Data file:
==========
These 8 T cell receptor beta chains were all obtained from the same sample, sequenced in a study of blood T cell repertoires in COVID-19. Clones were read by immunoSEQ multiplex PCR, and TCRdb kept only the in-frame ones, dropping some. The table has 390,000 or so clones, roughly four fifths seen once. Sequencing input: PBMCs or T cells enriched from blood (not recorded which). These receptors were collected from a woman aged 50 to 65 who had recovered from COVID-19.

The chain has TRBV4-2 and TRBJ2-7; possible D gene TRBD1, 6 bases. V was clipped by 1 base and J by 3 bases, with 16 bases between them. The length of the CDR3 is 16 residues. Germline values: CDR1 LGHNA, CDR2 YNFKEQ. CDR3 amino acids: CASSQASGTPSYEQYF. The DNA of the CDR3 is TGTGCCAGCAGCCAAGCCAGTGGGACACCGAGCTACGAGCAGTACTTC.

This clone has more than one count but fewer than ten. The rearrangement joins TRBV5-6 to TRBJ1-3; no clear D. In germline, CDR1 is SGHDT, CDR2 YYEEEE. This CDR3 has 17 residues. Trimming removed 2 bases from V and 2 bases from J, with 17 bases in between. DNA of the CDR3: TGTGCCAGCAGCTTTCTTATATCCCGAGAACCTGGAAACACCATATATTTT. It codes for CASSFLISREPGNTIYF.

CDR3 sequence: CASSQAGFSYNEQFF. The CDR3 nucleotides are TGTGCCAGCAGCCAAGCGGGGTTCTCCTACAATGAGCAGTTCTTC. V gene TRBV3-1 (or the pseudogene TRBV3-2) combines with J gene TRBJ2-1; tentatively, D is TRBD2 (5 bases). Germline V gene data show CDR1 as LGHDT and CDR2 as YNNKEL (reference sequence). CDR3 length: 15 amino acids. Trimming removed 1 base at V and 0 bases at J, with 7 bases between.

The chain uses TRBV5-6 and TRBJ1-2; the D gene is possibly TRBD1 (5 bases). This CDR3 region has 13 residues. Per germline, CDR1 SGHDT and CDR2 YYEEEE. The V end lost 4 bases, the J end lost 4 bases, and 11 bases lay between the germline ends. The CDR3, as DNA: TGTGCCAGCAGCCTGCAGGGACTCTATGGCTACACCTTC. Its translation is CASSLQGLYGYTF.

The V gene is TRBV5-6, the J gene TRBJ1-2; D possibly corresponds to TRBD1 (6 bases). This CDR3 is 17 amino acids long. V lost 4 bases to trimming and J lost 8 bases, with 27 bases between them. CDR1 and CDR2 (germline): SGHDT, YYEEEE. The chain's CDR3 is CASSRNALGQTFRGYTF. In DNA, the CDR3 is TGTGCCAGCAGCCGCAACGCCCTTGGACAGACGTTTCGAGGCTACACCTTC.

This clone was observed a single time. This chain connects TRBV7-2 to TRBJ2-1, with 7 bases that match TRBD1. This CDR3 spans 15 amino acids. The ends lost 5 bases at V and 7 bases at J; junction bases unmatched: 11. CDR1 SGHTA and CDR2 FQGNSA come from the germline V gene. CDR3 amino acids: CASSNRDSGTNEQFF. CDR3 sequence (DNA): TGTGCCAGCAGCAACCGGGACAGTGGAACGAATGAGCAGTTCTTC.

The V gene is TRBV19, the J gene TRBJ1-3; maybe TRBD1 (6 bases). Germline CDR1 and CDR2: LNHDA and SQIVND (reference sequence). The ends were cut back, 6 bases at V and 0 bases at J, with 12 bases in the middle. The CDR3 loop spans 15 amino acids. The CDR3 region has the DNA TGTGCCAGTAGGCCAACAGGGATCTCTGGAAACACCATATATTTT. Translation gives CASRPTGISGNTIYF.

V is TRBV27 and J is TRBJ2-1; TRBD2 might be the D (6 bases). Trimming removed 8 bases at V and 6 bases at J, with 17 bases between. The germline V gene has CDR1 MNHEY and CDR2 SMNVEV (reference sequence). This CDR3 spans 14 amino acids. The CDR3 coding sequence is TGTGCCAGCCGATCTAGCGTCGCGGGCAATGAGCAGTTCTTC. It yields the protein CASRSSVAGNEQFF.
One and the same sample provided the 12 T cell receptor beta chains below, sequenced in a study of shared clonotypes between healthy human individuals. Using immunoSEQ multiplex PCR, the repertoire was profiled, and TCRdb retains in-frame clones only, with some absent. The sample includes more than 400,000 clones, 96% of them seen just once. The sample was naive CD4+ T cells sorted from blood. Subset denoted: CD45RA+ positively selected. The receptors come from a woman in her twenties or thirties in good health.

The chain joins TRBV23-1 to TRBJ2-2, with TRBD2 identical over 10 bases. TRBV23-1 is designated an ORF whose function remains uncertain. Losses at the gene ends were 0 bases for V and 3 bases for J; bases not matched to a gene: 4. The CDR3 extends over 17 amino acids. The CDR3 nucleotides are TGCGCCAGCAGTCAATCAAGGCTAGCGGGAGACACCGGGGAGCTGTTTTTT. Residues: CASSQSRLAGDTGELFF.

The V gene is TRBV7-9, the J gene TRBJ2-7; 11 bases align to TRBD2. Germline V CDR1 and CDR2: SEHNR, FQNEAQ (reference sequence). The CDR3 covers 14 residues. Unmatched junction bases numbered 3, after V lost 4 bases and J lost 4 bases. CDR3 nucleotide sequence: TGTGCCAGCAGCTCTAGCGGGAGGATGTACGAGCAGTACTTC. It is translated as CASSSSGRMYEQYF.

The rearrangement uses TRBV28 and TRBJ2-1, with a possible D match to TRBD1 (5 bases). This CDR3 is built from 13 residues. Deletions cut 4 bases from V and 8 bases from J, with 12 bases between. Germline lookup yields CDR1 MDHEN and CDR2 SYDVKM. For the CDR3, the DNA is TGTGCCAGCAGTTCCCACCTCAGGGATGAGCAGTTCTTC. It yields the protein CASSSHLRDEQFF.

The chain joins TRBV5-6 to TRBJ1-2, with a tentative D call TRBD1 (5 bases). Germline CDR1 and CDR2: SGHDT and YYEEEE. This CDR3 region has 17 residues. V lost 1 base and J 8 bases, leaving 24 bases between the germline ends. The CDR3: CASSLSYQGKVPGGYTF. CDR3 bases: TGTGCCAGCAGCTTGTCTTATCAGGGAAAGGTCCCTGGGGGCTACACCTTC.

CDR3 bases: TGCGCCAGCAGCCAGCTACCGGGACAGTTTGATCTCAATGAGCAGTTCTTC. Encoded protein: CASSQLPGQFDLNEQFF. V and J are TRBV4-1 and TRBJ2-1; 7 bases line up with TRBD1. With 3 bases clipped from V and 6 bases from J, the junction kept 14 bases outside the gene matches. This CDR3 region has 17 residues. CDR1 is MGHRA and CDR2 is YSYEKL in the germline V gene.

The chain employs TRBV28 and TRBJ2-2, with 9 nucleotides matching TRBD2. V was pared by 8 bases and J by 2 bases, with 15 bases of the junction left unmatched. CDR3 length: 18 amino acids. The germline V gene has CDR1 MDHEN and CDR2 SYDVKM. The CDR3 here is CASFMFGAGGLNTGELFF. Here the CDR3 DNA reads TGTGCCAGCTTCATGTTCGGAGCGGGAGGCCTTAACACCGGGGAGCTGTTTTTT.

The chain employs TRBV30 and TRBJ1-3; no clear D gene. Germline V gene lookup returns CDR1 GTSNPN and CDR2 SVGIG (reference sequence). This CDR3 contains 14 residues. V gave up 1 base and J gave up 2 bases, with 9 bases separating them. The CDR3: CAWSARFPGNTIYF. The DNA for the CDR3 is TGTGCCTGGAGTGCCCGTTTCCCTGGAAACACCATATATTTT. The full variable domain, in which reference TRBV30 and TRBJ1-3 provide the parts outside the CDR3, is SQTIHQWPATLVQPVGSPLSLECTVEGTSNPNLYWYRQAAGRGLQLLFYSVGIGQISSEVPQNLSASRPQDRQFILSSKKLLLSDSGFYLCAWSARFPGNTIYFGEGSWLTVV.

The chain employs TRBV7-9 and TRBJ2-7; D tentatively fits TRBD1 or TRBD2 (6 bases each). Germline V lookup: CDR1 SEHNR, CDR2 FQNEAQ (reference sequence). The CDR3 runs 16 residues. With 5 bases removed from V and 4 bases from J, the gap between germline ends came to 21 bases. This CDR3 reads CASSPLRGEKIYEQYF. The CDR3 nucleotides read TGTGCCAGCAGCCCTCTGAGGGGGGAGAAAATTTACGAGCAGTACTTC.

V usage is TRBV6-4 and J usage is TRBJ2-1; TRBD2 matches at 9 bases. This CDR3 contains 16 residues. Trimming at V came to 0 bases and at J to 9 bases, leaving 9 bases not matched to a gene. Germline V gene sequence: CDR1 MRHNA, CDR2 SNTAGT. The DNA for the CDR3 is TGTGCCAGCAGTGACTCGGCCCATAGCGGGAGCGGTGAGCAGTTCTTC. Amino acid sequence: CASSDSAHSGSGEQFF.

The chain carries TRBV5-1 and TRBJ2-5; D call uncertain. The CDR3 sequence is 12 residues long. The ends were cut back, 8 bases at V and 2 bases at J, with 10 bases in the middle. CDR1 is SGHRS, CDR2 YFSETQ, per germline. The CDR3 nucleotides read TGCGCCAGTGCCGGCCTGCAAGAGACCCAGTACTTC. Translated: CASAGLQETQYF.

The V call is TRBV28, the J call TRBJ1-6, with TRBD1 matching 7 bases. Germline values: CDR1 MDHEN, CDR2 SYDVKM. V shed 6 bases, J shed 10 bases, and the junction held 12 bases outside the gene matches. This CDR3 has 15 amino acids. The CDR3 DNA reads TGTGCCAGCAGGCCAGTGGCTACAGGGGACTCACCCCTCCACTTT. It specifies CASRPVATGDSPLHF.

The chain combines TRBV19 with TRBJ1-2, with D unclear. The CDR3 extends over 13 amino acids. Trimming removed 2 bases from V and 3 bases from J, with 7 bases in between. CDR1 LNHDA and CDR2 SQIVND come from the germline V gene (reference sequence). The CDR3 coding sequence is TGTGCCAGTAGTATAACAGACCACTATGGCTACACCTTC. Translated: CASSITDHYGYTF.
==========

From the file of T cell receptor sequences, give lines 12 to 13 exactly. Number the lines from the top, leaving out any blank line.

The V gene is TRBV7-9, the J gene TRBJ2-7; 11 bases align to TRBD2. Germline V CDR1 and CDR2: SEHNR, FQNEAQ (reference sequence). The CDR3 covers 14 residues. Unmatched junction bases numbered 3, after V lost 4 bases and J lost 4 bases. CDR3 nucleotide sequence: TGTGCCAGCAGCTCTAGCGGGAGGATGTACGAGCAGTACTTC. It is translated as CASSSSGRMYEQYF.

The rearrangement uses TRBV28 and TRBJ2-1, with a possible D match to TRBD1 (5 bases). This CDR3 is built from 13 residues. Deletions cut 4 bases from V and 8 bases from J, with 12 bases between. Germline lookup yields CDR1 MDHEN and CDR2 SYDVKM. For the CDR3, the DNA is TGTGCCAGCAGTTCCCACCTCAGGGATGAGCAGTTCTTC. It yields the protein CASSSHLRDEQFF.